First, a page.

Let’s say you get up one Saturday morning and the weather is great. You can feel the outside calling your name so you decide it is time to get some exercise. You haven’t been running for a few months (you lost your zeal when it got cold) and so you go to your closet and grab your old running shoes and off you go. It feels great to be back out and so it is easy to talk yourself into doing it every day for the next week. After that you feel that just going out for a 5 mile isn’t enough that you should go longer and you up it to 10 miles. Wow, you feel great!
And then your foot starts to hurt when you are walking. The pain is sort of in your heel and sort of in the bottom of your foot. What could this be? And why? You just enjoyed that 10 mile run and you don’t want to stop but it really hurts.
It sounds like you have opened yourself up to a case of plantar fasciitis. What did you do? Well, there were a couple things in your story that could be the cause of your pain. One of the causes of plantar fasciitis is suddenly ramping up your exercise program. Going from nothing to running 5 miles and then doubling that in a week or so would qualify you for suddenly ramping up your exercise program.
The other problem? Going into the closet and pulling out your old running shoes. Your foot needs support when you are running (actually all the time) and your old shoes may have gone beyond their life expectancy. Wearing shoes that are not supportive of your feet is another cause for plantar fasciitis.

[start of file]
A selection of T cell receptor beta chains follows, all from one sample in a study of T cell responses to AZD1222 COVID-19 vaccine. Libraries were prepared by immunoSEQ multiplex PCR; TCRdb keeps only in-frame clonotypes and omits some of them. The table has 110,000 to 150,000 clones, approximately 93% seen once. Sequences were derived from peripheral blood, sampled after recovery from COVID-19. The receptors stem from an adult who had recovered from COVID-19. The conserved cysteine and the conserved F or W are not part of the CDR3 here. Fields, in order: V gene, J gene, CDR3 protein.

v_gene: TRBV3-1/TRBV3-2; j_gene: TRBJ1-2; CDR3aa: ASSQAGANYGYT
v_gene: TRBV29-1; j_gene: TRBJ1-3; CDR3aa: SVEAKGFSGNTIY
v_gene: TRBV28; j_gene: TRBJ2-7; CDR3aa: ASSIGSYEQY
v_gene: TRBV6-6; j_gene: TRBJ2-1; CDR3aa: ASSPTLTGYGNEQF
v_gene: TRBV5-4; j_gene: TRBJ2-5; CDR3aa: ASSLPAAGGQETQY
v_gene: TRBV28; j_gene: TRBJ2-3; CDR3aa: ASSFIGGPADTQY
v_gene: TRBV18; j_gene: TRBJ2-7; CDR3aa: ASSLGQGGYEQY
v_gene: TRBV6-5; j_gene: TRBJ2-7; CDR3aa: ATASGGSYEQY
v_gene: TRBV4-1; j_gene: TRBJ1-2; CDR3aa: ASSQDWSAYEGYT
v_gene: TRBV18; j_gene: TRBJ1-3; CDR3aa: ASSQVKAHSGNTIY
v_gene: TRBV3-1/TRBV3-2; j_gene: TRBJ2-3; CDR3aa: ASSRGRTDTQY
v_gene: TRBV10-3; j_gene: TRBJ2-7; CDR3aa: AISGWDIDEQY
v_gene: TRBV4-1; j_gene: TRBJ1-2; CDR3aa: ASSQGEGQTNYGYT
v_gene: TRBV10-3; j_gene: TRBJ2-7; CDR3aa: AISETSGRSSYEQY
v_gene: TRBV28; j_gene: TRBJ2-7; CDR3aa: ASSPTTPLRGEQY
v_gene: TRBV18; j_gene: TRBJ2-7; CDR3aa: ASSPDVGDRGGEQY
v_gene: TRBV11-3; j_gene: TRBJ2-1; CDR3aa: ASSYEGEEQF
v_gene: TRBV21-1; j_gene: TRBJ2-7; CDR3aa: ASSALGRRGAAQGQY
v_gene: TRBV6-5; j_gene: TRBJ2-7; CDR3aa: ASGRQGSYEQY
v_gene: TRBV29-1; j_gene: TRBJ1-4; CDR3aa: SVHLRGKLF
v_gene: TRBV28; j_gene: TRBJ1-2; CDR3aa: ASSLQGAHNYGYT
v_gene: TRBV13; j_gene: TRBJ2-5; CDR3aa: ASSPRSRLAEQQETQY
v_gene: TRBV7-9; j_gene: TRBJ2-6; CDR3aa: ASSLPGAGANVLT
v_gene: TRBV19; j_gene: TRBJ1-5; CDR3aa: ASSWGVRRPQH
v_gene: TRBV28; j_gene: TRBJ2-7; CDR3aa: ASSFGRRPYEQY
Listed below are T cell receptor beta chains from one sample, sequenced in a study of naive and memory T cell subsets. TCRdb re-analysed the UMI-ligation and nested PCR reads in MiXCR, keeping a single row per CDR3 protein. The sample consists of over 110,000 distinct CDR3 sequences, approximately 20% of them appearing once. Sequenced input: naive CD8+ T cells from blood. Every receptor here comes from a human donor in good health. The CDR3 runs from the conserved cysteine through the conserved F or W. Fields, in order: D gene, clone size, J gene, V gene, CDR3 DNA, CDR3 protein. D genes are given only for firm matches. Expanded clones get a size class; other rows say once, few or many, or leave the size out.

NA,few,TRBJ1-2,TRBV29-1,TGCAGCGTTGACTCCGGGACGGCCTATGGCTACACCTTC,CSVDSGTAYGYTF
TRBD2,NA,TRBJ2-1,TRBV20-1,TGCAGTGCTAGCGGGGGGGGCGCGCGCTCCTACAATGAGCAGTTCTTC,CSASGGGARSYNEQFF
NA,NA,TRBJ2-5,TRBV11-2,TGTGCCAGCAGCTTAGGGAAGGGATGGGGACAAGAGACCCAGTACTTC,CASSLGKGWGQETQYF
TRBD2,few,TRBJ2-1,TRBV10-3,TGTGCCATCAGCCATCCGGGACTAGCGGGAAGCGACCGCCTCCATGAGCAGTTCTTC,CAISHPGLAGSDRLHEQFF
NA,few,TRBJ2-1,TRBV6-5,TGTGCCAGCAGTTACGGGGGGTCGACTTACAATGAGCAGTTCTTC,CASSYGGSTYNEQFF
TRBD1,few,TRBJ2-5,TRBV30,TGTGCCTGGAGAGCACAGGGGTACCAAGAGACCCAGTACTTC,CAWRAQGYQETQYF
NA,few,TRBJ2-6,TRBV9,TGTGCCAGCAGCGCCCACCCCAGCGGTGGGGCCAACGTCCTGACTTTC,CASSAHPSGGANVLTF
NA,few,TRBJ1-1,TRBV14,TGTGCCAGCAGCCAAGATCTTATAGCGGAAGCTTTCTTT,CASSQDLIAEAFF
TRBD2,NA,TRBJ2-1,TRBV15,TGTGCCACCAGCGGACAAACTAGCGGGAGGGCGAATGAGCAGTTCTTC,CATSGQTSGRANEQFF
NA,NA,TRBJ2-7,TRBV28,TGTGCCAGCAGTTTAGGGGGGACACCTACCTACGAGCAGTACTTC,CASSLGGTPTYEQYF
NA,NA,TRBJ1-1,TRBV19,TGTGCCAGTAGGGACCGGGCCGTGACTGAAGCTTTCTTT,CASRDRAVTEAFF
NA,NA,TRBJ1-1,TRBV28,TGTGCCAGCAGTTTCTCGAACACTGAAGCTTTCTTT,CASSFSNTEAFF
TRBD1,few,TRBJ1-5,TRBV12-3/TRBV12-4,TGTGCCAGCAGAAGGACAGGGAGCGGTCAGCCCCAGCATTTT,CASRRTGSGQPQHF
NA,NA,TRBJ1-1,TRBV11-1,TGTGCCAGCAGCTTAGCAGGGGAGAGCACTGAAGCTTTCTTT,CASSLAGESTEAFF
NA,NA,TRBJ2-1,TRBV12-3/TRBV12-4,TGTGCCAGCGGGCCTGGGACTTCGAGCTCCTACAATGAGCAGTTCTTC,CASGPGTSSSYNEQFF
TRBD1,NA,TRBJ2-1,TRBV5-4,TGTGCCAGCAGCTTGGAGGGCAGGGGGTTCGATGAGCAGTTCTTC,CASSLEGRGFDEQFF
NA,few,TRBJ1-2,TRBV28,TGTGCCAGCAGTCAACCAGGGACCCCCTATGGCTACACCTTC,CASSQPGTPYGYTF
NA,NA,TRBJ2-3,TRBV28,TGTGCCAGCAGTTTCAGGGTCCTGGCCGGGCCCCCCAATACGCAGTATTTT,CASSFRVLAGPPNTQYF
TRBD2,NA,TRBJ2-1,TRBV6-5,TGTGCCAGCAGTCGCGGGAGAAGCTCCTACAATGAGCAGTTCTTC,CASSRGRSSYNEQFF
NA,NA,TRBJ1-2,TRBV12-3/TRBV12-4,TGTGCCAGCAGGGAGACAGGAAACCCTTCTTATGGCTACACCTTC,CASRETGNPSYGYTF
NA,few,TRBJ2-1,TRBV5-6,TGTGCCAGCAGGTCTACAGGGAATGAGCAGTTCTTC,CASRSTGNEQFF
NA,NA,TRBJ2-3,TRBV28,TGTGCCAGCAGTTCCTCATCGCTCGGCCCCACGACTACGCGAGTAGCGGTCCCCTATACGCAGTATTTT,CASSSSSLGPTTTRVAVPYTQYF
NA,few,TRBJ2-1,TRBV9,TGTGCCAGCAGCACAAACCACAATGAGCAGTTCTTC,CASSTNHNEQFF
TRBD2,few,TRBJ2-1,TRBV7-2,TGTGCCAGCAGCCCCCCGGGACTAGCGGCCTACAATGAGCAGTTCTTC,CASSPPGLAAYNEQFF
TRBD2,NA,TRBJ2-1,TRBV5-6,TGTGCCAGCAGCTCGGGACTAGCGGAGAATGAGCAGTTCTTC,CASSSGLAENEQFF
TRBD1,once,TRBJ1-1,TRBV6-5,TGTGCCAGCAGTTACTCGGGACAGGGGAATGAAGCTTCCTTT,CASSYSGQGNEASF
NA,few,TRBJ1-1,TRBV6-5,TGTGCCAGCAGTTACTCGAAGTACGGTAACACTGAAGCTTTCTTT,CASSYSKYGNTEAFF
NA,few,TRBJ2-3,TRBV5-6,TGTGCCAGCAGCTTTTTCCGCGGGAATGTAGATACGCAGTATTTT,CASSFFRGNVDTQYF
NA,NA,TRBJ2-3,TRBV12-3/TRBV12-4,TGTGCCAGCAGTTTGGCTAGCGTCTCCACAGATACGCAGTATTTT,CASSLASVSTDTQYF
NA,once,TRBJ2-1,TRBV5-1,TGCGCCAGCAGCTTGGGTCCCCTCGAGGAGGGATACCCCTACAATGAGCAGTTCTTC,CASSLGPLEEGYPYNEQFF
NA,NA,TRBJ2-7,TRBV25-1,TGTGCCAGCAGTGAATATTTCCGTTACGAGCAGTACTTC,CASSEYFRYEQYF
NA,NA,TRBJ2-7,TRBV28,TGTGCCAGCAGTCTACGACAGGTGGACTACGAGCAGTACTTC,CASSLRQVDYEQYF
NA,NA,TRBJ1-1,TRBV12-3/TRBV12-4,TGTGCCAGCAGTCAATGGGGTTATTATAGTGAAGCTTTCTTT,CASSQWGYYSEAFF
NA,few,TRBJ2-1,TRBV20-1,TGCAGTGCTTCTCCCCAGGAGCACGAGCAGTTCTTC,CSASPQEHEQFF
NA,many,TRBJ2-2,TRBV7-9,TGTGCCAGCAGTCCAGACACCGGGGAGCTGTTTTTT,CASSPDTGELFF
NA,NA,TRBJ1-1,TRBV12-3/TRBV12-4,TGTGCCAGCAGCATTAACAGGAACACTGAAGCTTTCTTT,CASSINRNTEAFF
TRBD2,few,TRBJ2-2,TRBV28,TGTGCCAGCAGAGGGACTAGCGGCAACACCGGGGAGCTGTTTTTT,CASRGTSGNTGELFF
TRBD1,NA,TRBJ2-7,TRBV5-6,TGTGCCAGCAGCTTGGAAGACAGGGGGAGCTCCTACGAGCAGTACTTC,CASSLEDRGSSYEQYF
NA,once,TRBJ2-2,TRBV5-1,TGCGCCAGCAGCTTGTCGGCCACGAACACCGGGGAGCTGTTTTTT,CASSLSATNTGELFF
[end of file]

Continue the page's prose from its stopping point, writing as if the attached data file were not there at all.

What is plantar fasciitis? Let’s have a look at the structure of the foot.
So, when you look at this picture, you can see where the plantar fascia muscle is in the foot and that it runs along the bottom of the foot from the heel to the toes. This band of thick fibrous tissue supports the many muscles in the foot and the arch of the foot. When plantar fascia is irritated by over stretching, tears will form and cause swelling and pain. The pain is usually felt in the heel area and can sometimes be confused with an irritated Achilles tendon.
There are several ways to irritate the plantar fascia. Overuse or sudden increase in use is one way along with wearing shoes that don’t offer enough support. A sudden switch from high heels to flats can also cause a stretch of the plantar fascia. Then there are foot conditions like flat feet or really high arches can make a person prone to have having plantar issues.
What should you do if you think you have plantar fasciitis? It is time to visit your friendly local podiatrist. Rather than going with “Dr. Google”, you should get a real evaluation of the problem and talk to the doctor about things you can do to heal the band and stop the pain. (You know, like make sure you really have plantar fasciitis rather than Achilles tendinitis.)
It may be that your treatment would include icing the area, taking some over the counter anti-inflammatory drugs and most of all resting the area. Your doctor may feel that a custom orthotic will help you. (If you get a custom orthotic, make sure you listen to the directions on how to break it in. They give you those directions for a reason.)
Hopefully, you didn’t start off your running season in the way described and you are having a great time. Just remember, your friendly local podiatrist is there to help you put your best feet forward!